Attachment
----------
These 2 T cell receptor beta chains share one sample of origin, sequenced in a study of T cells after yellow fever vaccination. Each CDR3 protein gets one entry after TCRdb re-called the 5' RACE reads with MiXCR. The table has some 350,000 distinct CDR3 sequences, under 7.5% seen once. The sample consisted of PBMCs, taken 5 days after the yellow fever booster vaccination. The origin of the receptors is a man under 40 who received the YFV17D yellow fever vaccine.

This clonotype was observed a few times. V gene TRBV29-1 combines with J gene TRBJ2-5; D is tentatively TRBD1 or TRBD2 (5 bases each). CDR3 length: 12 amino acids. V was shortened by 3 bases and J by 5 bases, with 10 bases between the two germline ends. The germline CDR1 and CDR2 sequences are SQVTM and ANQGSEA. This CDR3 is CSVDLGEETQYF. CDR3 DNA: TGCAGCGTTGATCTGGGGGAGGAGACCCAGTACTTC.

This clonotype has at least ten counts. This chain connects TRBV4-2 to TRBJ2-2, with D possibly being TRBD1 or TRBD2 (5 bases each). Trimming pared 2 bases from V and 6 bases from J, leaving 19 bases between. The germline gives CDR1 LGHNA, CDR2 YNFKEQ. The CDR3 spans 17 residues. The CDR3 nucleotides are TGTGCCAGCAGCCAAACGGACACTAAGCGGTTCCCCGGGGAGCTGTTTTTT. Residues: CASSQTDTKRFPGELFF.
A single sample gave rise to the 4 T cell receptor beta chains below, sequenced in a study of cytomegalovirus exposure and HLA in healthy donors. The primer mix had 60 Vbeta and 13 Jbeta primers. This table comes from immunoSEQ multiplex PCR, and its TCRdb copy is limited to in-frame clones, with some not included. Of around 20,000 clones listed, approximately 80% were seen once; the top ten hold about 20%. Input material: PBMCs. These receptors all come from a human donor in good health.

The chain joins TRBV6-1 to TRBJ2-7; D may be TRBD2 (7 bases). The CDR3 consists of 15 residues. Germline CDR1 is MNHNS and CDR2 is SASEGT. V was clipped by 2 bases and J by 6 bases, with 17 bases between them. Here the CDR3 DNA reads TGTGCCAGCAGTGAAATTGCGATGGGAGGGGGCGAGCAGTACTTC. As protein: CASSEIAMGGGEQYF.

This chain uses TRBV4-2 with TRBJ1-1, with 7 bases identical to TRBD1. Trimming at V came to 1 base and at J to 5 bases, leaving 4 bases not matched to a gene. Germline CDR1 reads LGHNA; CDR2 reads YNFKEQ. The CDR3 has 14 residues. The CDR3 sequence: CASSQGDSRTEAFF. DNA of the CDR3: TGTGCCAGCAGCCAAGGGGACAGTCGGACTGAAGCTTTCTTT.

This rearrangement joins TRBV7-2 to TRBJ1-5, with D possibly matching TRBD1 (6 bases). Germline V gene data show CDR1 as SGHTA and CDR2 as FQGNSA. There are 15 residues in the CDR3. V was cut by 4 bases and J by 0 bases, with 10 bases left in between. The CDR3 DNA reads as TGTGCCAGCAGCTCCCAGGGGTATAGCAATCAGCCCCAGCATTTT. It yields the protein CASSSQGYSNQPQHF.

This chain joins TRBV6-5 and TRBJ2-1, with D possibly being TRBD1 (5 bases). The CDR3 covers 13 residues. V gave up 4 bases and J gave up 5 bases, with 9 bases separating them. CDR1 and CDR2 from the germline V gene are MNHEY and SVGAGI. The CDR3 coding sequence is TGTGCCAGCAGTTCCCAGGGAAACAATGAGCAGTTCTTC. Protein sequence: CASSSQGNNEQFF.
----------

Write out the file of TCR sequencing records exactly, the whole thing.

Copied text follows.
These 2 T cell receptor beta chains share one sample of origin, sequenced in a study of T cells after yellow fever vaccination. Each CDR3 protein gets one entry after TCRdb re-called the 5' RACE reads with MiXCR. The table has some 350,000 distinct CDR3 sequences, under 7.5% seen once. The sample consisted of PBMCs, taken 5 days after the yellow fever booster vaccination. The origin of the receptors is a man under 40 who received the YFV17D yellow fever vaccine.

This clonotype was observed a few times. V gene TRBV29-1 combines with J gene TRBJ2-5; D is tentatively TRBD1 or TRBD2 (5 bases each). CDR3 length: 12 amino acids. V was shortened by 3 bases and J by 5 bases, with 10 bases between the two germline ends. The germline CDR1 and CDR2 sequences are SQVTM and ANQGSEA. This CDR3 is CSVDLGEETQYF. CDR3 DNA: TGCAGCGTTGATCTGGGGGAGGAGACCCAGTACTTC.

This clonotype has at least ten counts. This chain connects TRBV4-2 to TRBJ2-2, with D possibly being TRBD1 or TRBD2 (5 bases each). Trimming pared 2 bases from V and 6 bases from J, leaving 19 bases between. The germline gives CDR1 LGHNA, CDR2 YNFKEQ. The CDR3 spans 17 residues. The CDR3 nucleotides are TGTGCCAGCAGCCAAACGGACACTAAGCGGTTCCCCGGGGAGCTGTTTTTT. Residues: CASSQTDTKRFPGELFF.
A single sample gave rise to the 4 T cell receptor beta chains below, sequenced in a study of cytomegalovirus exposure and HLA in healthy donors. The primer mix had 60 Vbeta and 13 Jbeta primers. This table comes from immunoSEQ multiplex PCR, and its TCRdb copy is limited to in-frame clones, with some not included. Of around 20,000 clones listed, approximately 80% were seen once; the top ten hold about 20%. Input material: PBMCs. These receptors all come from a human donor in good health.

The chain joins TRBV6-1 to TRBJ2-7; D may be TRBD2 (7 bases). The CDR3 consists of 15 residues. Germline CDR1 is MNHNS and CDR2 is SASEGT. V was clipped by 2 bases and J by 6 bases, with 17 bases between them. Here the CDR3 DNA reads TGTGCCAGCAGTGAAATTGCGATGGGAGGGGGCGAGCAGTACTTC. As protein: CASSEIAMGGGEQYF.

This chain uses TRBV4-2 with TRBJ1-1, with 7 bases identical to TRBD1. Trimming at V came to 1 base and at J to 5 bases, leaving 4 bases not matched to a gene. Germline CDR1 reads LGHNA; CDR2 reads YNFKEQ. The CDR3 has 14 residues. The CDR3 sequence: CASSQGDSRTEAFF. DNA of the CDR3: TGTGCCAGCAGCCAAGGGGACAGTCGGACTGAAGCTTTCTTT.

This rearrangement joins TRBV7-2 to TRBJ1-5, with D possibly matching TRBD1 (6 bases). Germline V gene data show CDR1 as SGHTA and CDR2 as FQGNSA. There are 15 residues in the CDR3. V was cut by 4 bases and J by 0 bases, with 10 bases left in between. The CDR3 DNA reads as TGTGCCAGCAGCTCCCAGGGGTATAGCAATCAGCCCCAGCATTTT. It yields the protein CASSSQGYSNQPQHF.

This chain joins TRBV6-5 and TRBJ2-1, with D possibly being TRBD1 (5 bases). The CDR3 covers 13 residues. V gave up 4 bases and J gave up 5 bases, with 9 bases separating them. CDR1 and CDR2 from the germline V gene are MNHEY and SVGAGI. The CDR3 coding sequence is TGTGCCAGCAGTTCCCAGGGAAACAATGAGCAGTTCTTC. Protein sequence: CASSSQGNNEQFF.